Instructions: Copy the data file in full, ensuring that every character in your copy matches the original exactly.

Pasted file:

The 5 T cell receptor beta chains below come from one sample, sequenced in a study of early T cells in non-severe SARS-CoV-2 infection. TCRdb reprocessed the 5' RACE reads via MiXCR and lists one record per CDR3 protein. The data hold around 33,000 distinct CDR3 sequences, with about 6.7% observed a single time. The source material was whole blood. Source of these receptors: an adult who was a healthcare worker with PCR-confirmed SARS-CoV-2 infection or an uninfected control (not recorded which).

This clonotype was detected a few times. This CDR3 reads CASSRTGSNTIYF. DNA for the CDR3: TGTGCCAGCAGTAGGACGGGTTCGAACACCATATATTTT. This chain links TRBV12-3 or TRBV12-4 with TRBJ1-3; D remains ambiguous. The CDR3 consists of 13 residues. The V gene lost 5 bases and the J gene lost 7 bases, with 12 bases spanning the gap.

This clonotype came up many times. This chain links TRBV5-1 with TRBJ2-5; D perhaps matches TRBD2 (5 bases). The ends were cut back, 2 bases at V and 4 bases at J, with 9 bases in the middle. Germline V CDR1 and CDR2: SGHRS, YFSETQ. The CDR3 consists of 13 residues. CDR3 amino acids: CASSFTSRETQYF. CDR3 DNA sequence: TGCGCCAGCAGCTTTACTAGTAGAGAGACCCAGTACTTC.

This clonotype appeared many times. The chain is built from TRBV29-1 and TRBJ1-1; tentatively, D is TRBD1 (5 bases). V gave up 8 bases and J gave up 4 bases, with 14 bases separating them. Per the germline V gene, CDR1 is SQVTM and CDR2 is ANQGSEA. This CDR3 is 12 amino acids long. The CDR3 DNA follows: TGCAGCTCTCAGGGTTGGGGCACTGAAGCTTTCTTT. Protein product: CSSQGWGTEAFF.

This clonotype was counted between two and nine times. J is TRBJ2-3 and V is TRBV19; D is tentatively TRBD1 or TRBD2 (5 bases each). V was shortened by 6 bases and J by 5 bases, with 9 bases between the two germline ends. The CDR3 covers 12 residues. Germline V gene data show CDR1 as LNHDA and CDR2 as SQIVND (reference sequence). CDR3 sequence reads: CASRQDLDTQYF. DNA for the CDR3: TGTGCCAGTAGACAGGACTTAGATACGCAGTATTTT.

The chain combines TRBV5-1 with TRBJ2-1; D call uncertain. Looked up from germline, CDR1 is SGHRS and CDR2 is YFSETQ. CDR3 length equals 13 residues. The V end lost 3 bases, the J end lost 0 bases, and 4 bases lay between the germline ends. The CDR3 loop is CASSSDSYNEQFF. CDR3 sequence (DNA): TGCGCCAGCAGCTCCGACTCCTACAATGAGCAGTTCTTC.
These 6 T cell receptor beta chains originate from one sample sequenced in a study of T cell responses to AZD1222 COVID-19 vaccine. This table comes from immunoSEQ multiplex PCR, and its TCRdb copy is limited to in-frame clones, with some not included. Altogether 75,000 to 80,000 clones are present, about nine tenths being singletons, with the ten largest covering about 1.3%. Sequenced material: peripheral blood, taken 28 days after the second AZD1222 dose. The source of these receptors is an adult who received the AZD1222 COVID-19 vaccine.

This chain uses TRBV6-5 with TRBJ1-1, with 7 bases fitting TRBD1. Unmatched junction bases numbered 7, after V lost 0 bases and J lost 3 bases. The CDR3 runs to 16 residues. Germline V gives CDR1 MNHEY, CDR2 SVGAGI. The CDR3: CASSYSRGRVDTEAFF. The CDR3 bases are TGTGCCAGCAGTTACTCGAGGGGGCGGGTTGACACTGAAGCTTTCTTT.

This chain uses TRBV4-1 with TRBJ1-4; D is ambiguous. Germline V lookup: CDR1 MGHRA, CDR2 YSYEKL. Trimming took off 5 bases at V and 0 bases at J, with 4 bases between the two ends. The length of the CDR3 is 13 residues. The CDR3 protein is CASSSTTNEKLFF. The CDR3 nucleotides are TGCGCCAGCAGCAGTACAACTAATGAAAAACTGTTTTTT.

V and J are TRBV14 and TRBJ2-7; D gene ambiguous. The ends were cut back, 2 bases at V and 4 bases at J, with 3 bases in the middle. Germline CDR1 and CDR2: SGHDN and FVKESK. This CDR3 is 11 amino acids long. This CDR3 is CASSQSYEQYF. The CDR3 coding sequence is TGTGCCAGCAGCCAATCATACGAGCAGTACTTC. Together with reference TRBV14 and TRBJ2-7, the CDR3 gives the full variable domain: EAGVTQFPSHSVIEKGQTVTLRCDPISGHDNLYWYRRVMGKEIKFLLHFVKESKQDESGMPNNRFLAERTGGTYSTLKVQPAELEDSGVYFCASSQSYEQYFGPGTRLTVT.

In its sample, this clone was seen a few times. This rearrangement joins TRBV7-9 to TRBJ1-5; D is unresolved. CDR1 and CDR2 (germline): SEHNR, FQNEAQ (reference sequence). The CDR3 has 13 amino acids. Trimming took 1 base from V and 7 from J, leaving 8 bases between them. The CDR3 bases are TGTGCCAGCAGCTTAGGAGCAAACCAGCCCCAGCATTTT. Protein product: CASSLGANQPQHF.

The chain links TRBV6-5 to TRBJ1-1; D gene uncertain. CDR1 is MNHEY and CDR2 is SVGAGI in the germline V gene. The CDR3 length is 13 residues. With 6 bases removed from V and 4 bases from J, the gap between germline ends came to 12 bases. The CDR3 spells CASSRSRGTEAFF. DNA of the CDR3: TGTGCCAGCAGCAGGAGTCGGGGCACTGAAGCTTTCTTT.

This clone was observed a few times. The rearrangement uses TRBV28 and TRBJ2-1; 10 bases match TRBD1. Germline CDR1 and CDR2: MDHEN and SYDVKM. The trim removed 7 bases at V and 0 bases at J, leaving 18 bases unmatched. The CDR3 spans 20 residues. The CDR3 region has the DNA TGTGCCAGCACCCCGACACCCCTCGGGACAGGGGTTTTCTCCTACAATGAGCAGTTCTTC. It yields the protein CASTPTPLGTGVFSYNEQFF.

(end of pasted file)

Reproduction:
The 5 T cell receptor beta chains below come from one sample, sequenced in a study of early T cells in non-severe SARS-CoV-2 infection. TCRdb reprocessed the 5' RACE reads via MiXCR and lists one record per CDR3 protein. The data hold around 33,000 distinct CDR3 sequences, with about 6.7% observed a single time. The source material was whole blood. Source of these receptors: an adult who was a healthcare worker with PCR-confirmed SARS-CoV-2 infection or an uninfected control (not recorded which).

This clonotype was detected a few times. This CDR3 reads CASSRTGSNTIYF. DNA for the CDR3: TGTGCCAGCAGTAGGACGGGTTCGAACACCATATATTTT. This chain links TRBV12-3 or TRBV12-4 with TRBJ1-3; D remains ambiguous. The CDR3 consists of 13 residues. The V gene lost 5 bases and the J gene lost 7 bases, with 12 bases spanning the gap.

This clonotype came up many times. This chain links TRBV5-1 with TRBJ2-5; D perhaps matches TRBD2 (5 bases). The ends were cut back, 2 bases at V and 4 bases at J, with 9 bases in the middle. Germline V CDR1 and CDR2: SGHRS, YFSETQ. The CDR3 consists of 13 residues. CDR3 amino acids: CASSFTSRETQYF. CDR3 DNA sequence: TGCGCCAGCAGCTTTACTAGTAGAGAGACCCAGTACTTC.

This clonotype appeared many times. The chain is built from TRBV29-1 and TRBJ1-1; tentatively, D is TRBD1 (5 bases). V gave up 8 bases and J gave up 4 bases, with 14 bases separating them. Per the germline V gene, CDR1 is SQVTM and CDR2 is ANQGSEA. This CDR3 is 12 amino acids long. The CDR3 DNA follows: TGCAGCTCTCAGGGTTGGGGCACTGAAGCTTTCTTT. Protein product: CSSQGWGTEAFF.

This clonotype was counted between two and nine times. J is TRBJ2-3 and V is TRBV19; D is tentatively TRBD1 or TRBD2 (5 bases each). V was shortened by 6 bases and J by 5 bases, with 9 bases between the two germline ends. The CDR3 covers 12 residues. Germline V gene data show CDR1 as LNHDA and CDR2 as SQIVND (reference sequence). CDR3 sequence reads: CASRQDLDTQYF. DNA for the CDR3: TGTGCCAGTAGACAGGACTTAGATACGCAGTATTTT.

The chain combines TRBV5-1 with TRBJ2-1; D call uncertain. Looked up from germline, CDR1 is SGHRS and CDR2 is YFSETQ. CDR3 length equals 13 residues. The V end lost 3 bases, the J end lost 0 bases, and 4 bases lay between the germline ends. The CDR3 loop is CASSSDSYNEQFF. CDR3 sequence (DNA): TGCGCCAGCAGCTCCGACTCCTACAATGAGCAGTTCTTC.
These 6 T cell receptor beta chains originate from one sample sequenced in a study of T cell responses to AZD1222 COVID-19 vaccine. This table comes from immunoSEQ multiplex PCR, and its TCRdb copy is limited to in-frame clones, with some not included. Altogether 75,000 to 80,000 clones are present, about nine tenths being singletons, with the ten largest covering about 1.3%. Sequenced material: peripheral blood, taken 28 days after the second AZD1222 dose. The source of these receptors is an adult who received the AZD1222 COVID-19 vaccine.

This chain uses TRBV6-5 with TRBJ1-1, with 7 bases fitting TRBD1. Unmatched junction bases numbered 7, after V lost 0 bases and J lost 3 bases. The CDR3 runs to 16 residues. Germline V gives CDR1 MNHEY, CDR2 SVGAGI. The CDR3: CASSYSRGRVDTEAFF. The CDR3 bases are TGTGCCAGCAGTTACTCGAGGGGGCGGGTTGACACTGAAGCTTTCTTT.

This chain uses TRBV4-1 with TRBJ1-4; D is ambiguous. Germline V lookup: CDR1 MGHRA, CDR2 YSYEKL. Trimming took off 5 bases at V and 0 bases at J, with 4 bases between the two ends. The length of the CDR3 is 13 residues. The CDR3 protein is CASSSTTNEKLFF. The CDR3 nucleotides are TGCGCCAGCAGCAGTACAACTAATGAAAAACTGTTTTTT.

V and J are TRBV14 and TRBJ2-7; D gene ambiguous. The ends were cut back, 2 bases at V and 4 bases at J, with 3 bases in the middle. Germline CDR1 and CDR2: SGHDN and FVKESK. This CDR3 is 11 amino acids long. This CDR3 is CASSQSYEQYF. The CDR3 coding sequence is TGTGCCAGCAGCCAATCATACGAGCAGTACTTC. Together with reference TRBV14 and TRBJ2-7, the CDR3 gives the full variable domain: EAGVTQFPSHSVIEKGQTVTLRCDPISGHDNLYWYRRVMGKEIKFLLHFVKESKQDESGMPNNRFLAERTGGTYSTLKVQPAELEDSGVYFCASSQSYEQYFGPGTRLTVT.

In its sample, this clone was seen a few times. This rearrangement joins TRBV7-9 to TRBJ1-5; D is unresolved. CDR1 and CDR2 (germline): SEHNR, FQNEAQ (reference sequence). The CDR3 has 13 amino acids. Trimming took 1 base from V and 7 from J, leaving 8 bases between them. The CDR3 bases are TGTGCCAGCAGCTTAGGAGCAAACCAGCCCCAGCATTTT. Protein product: CASSLGANQPQHF.

The chain links TRBV6-5 to TRBJ1-1; D gene uncertain. CDR1 is MNHEY and CDR2 is SVGAGI in the germline V gene. The CDR3 length is 13 residues. With 6 bases removed from V and 4 bases from J, the gap between germline ends came to 12 bases. The CDR3 spells CASSRSRGTEAFF. DNA of the CDR3: TGTGCCAGCAGCAGGAGTCGGGGCACTGAAGCTTTCTTT.

This clone was observed a few times. The rearrangement uses TRBV28 and TRBJ2-1; 10 bases match TRBD1. Germline CDR1 and CDR2: MDHEN and SYDVKM. The trim removed 7 bases at V and 0 bases at J, leaving 18 bases unmatched. The CDR3 spans 20 residues. The CDR3 region has the DNA TGTGCCAGCACCCCGACACCCCTCGGGACAGGGGTTTTCTCCTACAATGAGCAGTTCTTC. It yields the protein CASTPTPLGTGVFSYNEQFF.